They Might Be Giants. Giants in my musical heart, anyway. Their concert Wednesday night was an electro-sea of double-good energy. The audience felt it, and sent the energy back in prototonic waves. A young guy to my left, about 20, was pogo-ing excitedly, singing all the words. People on all sides of me were singing all the words, their heads bobbing. The dial was set on Happy.
I thought my feet were going to be killing me, because this was at the Beaumont in Westport --so just a big open floor in front of the stage, no chairs or any place to lean. We basically stood in the same spot for three hours. But it's amazing what music can do. Once the band came on, I forgot about my feet and legs, except for when I wanted to move them about in joyous unison with the beat. Yeah!!!
It's been too long....I had forgotten....forgotten how good it feels to be among the young, dancing to live rock music. It was like getting an infusion of powerful youth juju. There were people our age, but the crowd was mostly young and younger, such as the 20ish guy next to us who bounced away the evening. And that is what I love about rock concerts---the people in the audience who are unbridled in their enthusiasm.
We saw Roger Daltrey in concert a few weeks ago. My boss had tickets but something came up and she couldn't go, so she gave them to us. Daltrey did all the songs from Tommy, and then followed them up with some Who classics like "Miles and Miles" and "The Kids are Alright." This was in a much bigger theater, but the fans still made their love known across the vastness.There was a guy in the very front row, front and center, who pumped his fist and played air drums and air guitar, and every so often he turned to face the rest of the audience as if to say, "Isn't this the most awesomest thing ever?!" At one point Roger Daltrey had just finished singing, "Tommy can you hear me?" and even though we were way up in the balcony, someone behind us yelled out, "ROGER CAN YOU HEAR ME?!" I loved that.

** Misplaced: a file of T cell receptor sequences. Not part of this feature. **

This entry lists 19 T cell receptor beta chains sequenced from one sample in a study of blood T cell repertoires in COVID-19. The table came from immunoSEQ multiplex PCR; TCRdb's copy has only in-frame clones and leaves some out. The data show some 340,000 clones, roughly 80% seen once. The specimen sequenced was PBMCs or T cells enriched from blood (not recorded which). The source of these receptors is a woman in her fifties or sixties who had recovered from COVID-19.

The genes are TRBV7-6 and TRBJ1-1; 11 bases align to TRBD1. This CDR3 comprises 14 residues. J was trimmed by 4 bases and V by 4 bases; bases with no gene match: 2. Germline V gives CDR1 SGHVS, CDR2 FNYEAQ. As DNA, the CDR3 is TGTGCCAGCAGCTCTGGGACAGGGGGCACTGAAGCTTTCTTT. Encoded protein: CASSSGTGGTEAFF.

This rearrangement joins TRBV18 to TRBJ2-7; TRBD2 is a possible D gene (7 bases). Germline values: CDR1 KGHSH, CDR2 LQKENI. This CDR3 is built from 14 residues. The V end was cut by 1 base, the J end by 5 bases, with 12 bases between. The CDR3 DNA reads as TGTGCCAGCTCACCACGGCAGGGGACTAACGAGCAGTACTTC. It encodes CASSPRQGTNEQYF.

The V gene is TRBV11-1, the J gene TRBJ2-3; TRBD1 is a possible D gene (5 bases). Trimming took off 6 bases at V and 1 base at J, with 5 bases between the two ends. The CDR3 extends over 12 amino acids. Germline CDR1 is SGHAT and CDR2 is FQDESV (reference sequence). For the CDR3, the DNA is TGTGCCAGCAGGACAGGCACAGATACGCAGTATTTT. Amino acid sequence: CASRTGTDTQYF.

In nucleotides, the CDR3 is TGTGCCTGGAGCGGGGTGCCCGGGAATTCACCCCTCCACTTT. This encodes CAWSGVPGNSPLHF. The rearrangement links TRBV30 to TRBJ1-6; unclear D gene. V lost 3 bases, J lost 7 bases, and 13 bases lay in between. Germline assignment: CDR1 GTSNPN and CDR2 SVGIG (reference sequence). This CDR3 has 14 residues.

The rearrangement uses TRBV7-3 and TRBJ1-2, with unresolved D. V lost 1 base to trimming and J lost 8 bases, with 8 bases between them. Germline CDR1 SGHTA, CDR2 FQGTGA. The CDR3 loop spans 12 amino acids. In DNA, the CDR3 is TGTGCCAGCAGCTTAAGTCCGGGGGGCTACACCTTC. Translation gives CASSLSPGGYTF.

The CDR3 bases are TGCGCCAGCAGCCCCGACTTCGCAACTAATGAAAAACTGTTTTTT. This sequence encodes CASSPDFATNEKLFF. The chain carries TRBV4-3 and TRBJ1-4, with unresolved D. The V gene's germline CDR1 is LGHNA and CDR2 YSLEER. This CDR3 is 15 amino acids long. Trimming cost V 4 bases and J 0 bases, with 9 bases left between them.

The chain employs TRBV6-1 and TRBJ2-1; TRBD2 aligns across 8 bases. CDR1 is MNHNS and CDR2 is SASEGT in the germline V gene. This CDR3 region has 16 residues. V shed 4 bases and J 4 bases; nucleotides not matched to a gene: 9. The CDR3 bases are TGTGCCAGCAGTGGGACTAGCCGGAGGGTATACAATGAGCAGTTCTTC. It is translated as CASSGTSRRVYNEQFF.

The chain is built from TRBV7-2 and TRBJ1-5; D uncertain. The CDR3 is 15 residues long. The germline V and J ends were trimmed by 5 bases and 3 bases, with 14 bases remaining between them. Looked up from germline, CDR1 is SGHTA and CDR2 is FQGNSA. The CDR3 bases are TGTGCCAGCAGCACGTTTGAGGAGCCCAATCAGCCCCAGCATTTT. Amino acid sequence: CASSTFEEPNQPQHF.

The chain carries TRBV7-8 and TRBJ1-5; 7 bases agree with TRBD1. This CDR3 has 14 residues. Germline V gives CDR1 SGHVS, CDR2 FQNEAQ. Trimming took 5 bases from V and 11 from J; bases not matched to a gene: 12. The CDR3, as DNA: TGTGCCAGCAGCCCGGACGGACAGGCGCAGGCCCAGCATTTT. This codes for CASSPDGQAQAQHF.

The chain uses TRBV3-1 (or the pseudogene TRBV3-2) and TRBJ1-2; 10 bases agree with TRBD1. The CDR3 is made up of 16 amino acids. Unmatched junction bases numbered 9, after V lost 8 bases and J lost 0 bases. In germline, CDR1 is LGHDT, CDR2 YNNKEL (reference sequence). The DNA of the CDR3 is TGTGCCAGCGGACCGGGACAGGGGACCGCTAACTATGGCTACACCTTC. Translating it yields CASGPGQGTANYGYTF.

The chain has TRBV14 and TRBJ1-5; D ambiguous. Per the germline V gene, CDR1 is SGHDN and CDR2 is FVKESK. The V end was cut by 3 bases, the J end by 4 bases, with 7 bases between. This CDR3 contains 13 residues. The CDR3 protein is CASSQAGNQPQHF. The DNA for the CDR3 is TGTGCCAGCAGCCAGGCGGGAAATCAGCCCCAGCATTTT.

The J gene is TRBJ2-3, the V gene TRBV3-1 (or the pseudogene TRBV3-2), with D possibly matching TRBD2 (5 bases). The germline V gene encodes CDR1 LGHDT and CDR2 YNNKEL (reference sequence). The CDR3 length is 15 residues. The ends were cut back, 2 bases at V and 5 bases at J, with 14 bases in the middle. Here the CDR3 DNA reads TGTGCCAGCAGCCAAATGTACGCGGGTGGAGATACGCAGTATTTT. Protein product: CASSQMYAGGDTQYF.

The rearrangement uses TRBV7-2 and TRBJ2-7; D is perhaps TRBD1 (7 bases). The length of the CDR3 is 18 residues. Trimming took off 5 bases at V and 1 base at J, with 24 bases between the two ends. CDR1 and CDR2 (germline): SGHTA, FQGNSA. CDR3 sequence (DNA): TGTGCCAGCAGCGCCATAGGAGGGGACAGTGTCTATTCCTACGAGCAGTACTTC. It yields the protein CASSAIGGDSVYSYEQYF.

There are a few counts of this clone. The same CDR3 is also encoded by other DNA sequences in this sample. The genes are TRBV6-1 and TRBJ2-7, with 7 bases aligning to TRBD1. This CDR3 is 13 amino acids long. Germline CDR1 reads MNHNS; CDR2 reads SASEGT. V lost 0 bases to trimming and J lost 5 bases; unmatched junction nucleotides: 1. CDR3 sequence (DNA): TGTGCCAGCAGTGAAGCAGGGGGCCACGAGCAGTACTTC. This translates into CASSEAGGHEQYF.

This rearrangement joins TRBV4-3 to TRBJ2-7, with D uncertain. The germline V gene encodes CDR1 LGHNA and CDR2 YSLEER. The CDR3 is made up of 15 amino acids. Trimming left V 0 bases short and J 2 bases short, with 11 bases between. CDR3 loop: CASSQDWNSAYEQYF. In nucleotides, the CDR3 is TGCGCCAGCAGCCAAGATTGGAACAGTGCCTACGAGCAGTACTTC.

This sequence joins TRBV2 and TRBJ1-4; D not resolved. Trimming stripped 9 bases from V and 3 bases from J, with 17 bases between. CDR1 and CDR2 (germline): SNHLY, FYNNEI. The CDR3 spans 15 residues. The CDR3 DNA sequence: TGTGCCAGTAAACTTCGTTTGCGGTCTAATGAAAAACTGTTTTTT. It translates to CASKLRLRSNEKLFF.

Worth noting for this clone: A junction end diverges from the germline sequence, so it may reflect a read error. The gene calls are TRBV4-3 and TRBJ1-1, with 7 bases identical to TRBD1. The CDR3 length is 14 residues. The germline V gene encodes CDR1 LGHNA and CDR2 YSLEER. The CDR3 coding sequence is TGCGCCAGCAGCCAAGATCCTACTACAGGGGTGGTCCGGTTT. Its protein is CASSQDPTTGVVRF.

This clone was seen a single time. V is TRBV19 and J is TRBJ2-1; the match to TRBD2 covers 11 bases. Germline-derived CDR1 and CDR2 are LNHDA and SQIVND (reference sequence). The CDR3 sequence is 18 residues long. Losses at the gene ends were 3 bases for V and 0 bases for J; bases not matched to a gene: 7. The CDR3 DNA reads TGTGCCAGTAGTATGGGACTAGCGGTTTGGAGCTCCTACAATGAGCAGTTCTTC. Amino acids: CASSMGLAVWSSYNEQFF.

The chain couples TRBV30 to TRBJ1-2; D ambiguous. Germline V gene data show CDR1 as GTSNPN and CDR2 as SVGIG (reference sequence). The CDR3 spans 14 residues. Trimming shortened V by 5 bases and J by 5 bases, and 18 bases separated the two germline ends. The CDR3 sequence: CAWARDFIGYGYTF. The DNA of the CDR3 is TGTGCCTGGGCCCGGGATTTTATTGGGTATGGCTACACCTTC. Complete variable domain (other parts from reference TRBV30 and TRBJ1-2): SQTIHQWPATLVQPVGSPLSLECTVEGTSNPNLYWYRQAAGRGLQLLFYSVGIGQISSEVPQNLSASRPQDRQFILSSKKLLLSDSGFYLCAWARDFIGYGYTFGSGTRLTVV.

At the TMBG concert, we were really close to the stage, and John Linnell was set up with his keyboard near the edge of the stage, which made the energy exchange between the band and the audience seem more immediate. I felt that these good vibrations flowing around me much surely be giving years back to me, and I decided that this would be my path to longevity--coming to see fun, upbeat rock bands in small clubs like this.
John Linnell and John Flansburgh started They Might Be Giants in 1982 and they themselves were showing a little wear --we were close enough I could see the bags under Linnell's eyes and the gray stubble on his chin----but their material was as fresh and creative ever. Linnell grabbed an accordian or bass clarinet when the usual mix of keyboard and guitar just wasn't enough, and both guys surprised the audience with a loopy routine they performed with two sock puppets, who went on a psychedelic journey and then sang a song called "Spoiler Alert" off the new CD. Flansburgh used a flash light to divide the crowd into "People" and "Apes" and made us chant our identity to prove our domination over the other. The People (our group) won.
Perhaps it was this heady mix of great music and whimsy that inspired the bouncing guy next to us to suddenly yell, "I want to have your babies!" Yeah, that's what I love about rock concerts.
! Name-dropping footnote: !
Roger knew the drummer in the band. When he heard the guy's name, he realized he had known him in Miami. The drummer was handing out TMBG stickers to the audience after the show, so we went up and Roger said hi and gave the guy his name, and the guy was like "Roger?!! Great to see you , man. Wow, you haven't changed!"
Roger's brother-in-law from his sister's first marriage, David Cowles, is a graphic artist and created the video for TMBG's song "Mesopotamians."
Oh yes, we know people. Or at least I know people who know people.
John Flansburgh and John Linnell not quite so young but still qetting their quirk on.